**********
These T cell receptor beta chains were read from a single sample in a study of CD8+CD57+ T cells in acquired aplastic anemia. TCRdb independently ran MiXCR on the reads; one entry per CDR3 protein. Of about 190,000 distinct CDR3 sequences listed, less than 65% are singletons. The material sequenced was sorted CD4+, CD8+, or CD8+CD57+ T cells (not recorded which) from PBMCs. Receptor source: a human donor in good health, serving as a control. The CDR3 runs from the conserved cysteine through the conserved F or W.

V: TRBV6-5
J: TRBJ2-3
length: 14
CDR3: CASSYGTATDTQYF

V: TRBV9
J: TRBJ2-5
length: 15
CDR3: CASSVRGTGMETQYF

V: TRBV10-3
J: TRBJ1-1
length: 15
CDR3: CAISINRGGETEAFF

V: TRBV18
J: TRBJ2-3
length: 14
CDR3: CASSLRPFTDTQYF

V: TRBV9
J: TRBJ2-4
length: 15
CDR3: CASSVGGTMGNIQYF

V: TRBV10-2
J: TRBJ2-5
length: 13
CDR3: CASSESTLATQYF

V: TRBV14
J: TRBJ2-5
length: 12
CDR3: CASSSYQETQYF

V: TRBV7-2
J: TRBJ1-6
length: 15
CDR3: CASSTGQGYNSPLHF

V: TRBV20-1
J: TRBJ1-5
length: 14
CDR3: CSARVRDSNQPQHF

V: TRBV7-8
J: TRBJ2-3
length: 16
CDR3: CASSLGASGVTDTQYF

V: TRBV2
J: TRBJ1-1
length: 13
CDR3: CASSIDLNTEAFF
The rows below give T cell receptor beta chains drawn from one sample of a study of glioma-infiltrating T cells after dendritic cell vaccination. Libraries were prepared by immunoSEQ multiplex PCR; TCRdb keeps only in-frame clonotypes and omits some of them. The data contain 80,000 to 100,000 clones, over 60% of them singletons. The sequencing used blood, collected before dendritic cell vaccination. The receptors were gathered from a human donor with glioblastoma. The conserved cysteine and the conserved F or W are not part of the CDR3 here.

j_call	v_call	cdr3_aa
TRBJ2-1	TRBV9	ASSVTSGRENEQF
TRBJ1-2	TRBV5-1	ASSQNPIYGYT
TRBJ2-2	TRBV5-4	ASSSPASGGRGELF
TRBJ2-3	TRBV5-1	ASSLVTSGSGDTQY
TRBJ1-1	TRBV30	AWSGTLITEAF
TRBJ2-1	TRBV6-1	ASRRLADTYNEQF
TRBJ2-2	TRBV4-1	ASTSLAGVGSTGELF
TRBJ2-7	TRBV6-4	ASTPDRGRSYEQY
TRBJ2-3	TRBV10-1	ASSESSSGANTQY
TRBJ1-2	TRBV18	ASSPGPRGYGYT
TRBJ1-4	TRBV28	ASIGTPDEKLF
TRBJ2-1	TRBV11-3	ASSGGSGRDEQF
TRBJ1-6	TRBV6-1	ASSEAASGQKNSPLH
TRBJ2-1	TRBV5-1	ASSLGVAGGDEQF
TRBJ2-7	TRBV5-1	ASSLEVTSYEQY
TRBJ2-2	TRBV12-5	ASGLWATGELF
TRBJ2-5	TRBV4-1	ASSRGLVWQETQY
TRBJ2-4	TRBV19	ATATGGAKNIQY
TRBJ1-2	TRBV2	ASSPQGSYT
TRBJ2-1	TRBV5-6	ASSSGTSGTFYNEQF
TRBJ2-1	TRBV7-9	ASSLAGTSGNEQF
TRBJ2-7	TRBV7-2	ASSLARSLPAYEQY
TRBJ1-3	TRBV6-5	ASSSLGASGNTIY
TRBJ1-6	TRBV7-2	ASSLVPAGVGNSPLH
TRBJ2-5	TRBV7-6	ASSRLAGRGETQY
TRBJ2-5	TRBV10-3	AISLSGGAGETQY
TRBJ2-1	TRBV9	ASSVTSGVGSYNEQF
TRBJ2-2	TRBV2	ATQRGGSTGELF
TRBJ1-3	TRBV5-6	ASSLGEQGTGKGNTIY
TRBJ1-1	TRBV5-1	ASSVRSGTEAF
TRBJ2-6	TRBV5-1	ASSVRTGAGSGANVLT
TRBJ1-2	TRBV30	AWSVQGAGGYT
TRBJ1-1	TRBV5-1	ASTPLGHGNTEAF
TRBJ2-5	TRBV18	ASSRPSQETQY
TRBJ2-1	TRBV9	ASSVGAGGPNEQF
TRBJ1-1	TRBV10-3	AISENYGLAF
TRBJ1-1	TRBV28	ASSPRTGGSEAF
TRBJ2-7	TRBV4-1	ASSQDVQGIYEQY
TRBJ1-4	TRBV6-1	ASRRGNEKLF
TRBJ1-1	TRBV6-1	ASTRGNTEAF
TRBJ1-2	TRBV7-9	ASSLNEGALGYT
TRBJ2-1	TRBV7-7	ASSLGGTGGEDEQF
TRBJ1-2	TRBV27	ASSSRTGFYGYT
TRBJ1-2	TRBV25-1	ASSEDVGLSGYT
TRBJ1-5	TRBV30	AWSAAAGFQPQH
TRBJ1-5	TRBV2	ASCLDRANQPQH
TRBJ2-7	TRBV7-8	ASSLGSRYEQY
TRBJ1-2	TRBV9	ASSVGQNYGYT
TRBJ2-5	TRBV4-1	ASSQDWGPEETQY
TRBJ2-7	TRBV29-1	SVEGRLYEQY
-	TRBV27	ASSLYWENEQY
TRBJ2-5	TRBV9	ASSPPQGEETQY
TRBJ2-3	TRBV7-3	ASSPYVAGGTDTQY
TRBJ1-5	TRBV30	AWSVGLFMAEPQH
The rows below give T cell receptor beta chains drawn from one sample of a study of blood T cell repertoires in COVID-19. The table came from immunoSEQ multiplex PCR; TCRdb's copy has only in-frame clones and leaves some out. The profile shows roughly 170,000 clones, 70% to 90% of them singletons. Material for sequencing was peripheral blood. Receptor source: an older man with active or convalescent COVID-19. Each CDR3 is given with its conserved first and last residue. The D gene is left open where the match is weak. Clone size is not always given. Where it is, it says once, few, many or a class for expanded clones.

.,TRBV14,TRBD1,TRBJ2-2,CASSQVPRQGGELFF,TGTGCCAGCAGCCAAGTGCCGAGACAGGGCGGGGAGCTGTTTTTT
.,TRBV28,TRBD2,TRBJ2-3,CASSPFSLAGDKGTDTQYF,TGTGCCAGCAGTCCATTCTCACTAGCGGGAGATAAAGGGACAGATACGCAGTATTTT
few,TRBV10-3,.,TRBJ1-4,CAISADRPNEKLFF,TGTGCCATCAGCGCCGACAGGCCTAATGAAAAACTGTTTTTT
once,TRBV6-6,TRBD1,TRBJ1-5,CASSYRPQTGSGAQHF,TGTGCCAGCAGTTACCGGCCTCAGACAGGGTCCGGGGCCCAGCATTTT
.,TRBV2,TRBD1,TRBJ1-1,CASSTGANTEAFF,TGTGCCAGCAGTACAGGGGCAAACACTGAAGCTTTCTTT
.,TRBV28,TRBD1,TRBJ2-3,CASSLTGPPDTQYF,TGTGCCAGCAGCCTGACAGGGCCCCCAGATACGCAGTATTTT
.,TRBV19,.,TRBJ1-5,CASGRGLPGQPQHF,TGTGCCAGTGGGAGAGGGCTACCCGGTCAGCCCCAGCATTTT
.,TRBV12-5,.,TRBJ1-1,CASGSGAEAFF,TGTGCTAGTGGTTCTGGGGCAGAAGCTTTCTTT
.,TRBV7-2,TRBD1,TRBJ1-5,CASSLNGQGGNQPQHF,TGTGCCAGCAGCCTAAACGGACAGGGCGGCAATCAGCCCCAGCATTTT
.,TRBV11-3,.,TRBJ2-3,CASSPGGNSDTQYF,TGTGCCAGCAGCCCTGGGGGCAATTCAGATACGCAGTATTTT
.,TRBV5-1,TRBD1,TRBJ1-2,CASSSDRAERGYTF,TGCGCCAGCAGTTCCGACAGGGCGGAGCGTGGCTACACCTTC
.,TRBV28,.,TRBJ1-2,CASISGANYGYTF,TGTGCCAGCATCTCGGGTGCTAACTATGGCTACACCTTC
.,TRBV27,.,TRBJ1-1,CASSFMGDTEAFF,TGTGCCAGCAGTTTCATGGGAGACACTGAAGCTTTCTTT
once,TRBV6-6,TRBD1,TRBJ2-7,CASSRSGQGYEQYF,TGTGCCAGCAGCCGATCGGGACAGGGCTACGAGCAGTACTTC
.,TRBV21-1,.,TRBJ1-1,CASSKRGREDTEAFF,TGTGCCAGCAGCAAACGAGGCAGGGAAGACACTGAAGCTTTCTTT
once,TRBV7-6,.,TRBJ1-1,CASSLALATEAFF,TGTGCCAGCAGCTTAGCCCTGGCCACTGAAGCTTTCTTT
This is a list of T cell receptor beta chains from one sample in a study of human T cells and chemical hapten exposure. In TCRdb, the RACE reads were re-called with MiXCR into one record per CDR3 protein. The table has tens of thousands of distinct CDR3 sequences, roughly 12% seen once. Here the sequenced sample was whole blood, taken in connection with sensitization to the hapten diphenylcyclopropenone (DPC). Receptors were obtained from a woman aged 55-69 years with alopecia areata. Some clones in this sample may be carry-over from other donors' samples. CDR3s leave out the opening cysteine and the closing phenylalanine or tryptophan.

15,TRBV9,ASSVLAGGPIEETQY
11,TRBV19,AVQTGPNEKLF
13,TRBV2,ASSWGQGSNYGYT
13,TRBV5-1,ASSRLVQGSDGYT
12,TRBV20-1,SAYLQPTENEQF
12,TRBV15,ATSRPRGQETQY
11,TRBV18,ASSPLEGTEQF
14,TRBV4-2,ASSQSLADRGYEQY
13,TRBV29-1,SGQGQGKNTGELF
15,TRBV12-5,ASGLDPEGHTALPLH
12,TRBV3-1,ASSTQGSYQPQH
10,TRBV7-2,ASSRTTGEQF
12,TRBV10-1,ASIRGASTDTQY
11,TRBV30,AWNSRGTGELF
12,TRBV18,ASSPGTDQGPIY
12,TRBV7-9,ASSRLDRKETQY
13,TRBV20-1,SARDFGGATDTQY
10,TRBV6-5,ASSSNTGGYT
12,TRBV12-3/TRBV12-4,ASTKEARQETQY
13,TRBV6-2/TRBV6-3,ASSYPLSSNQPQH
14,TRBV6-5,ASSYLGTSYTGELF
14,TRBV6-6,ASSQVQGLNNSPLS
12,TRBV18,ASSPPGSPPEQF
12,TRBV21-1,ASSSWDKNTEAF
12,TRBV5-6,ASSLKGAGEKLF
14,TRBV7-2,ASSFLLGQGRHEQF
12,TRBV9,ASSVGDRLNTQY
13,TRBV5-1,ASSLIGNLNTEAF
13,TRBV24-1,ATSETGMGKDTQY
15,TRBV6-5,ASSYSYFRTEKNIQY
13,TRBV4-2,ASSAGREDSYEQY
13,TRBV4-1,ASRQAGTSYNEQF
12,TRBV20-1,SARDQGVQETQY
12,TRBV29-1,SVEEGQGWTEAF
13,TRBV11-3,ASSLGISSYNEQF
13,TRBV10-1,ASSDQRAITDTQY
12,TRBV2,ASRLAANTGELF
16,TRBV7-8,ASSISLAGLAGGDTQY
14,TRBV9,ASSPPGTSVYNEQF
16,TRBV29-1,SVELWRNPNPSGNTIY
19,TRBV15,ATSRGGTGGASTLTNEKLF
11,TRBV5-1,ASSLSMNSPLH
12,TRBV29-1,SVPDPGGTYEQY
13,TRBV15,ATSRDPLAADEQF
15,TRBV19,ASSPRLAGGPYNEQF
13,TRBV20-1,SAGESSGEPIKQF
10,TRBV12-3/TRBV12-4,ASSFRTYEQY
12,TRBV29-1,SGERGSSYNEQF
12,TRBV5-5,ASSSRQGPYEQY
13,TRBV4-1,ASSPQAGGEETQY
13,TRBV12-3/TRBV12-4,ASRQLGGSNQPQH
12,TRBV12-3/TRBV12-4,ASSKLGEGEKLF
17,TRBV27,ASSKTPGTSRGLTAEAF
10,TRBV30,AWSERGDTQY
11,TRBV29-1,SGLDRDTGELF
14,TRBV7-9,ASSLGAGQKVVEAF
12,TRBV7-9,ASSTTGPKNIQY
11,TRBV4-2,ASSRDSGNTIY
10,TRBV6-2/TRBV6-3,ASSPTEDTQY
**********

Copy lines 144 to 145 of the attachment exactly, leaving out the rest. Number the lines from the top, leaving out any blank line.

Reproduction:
12,TRBV5-6,ASSLKGAGEKLF
14,TRBV7-2,ASSFLLGQGRHEQF